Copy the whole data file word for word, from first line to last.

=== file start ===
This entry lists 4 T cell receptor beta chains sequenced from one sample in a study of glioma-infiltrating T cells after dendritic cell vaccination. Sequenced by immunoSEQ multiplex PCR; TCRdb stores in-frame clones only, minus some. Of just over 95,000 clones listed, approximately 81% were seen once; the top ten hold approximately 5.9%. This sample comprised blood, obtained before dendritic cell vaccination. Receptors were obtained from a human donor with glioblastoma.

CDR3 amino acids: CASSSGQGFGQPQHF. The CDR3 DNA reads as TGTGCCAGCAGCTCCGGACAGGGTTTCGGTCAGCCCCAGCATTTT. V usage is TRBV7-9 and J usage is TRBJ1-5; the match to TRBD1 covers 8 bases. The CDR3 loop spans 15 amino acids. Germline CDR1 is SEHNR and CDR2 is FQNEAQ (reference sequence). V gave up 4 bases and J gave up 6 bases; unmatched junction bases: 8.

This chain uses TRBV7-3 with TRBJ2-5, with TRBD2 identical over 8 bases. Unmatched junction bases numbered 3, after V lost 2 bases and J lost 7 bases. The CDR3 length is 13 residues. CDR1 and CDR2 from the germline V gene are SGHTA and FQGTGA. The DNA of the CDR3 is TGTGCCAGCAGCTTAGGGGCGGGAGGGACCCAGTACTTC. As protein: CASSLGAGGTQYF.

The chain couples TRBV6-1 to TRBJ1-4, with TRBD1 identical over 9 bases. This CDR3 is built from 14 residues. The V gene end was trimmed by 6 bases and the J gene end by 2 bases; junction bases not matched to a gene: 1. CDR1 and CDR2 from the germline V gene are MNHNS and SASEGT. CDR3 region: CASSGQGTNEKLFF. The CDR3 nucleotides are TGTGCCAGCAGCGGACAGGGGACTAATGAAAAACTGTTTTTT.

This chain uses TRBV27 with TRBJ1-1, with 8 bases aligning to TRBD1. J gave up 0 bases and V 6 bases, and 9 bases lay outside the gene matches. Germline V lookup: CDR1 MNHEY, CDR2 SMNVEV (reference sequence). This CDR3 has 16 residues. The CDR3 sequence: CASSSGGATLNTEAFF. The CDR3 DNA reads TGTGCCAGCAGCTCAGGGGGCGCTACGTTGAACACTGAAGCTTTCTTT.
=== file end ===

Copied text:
This entry lists 4 T cell receptor beta chains sequenced from one sample in a study of glioma-infiltrating T cells after dendritic cell vaccination. Sequenced by immunoSEQ multiplex PCR; TCRdb stores in-frame clones only, minus some. Of just over 95,000 clones listed, approximately 81% were seen once; the top ten hold approximately 5.9%. This sample comprised blood, obtained before dendritic cell vaccination. Receptors were obtained from a human donor with glioblastoma.

CDR3 amino acids: CASSSGQGFGQPQHF. The CDR3 DNA reads as TGTGCCAGCAGCTCCGGACAGGGTTTCGGTCAGCCCCAGCATTTT. V usage is TRBV7-9 and J usage is TRBJ1-5; the match to TRBD1 covers 8 bases. The CDR3 loop spans 15 amino acids. Germline CDR1 is SEHNR and CDR2 is FQNEAQ (reference sequence). V gave up 4 bases and J gave up 6 bases; unmatched junction bases: 8.

This chain uses TRBV7-3 with TRBJ2-5, with TRBD2 identical over 8 bases. Unmatched junction bases numbered 3, after V lost 2 bases and J lost 7 bases. The CDR3 length is 13 residues. CDR1 and CDR2 from the germline V gene are SGHTA and FQGTGA. The DNA of the CDR3 is TGTGCCAGCAGCTTAGGGGCGGGAGGGACCCAGTACTTC. As protein: CASSLGAGGTQYF.

The chain couples TRBV6-1 to TRBJ1-4, with TRBD1 identical over 9 bases. This CDR3 is built from 14 residues. The V gene end was trimmed by 6 bases and the J gene end by 2 bases; junction bases not matched to a gene: 1. CDR1 and CDR2 from the germline V gene are MNHNS and SASEGT. CDR3 region: CASSGQGTNEKLFF. The CDR3 nucleotides are TGTGCCAGCAGCGGACAGGGGACTAATGAAAAACTGTTTTTT.

This chain uses TRBV27 with TRBJ1-1, with 8 bases aligning to TRBD1. J gave up 0 bases and V 6 bases, and 9 bases lay outside the gene matches. Germline V lookup: CDR1 MNHEY, CDR2 SMNVEV (reference sequence). This CDR3 has 16 residues. The CDR3 sequence: CASSSGGATLNTEAFF. The CDR3 DNA reads TGTGCCAGCAGCTCAGGGGGCGCTACGTTGAACACTGAAGCTTTCTTT.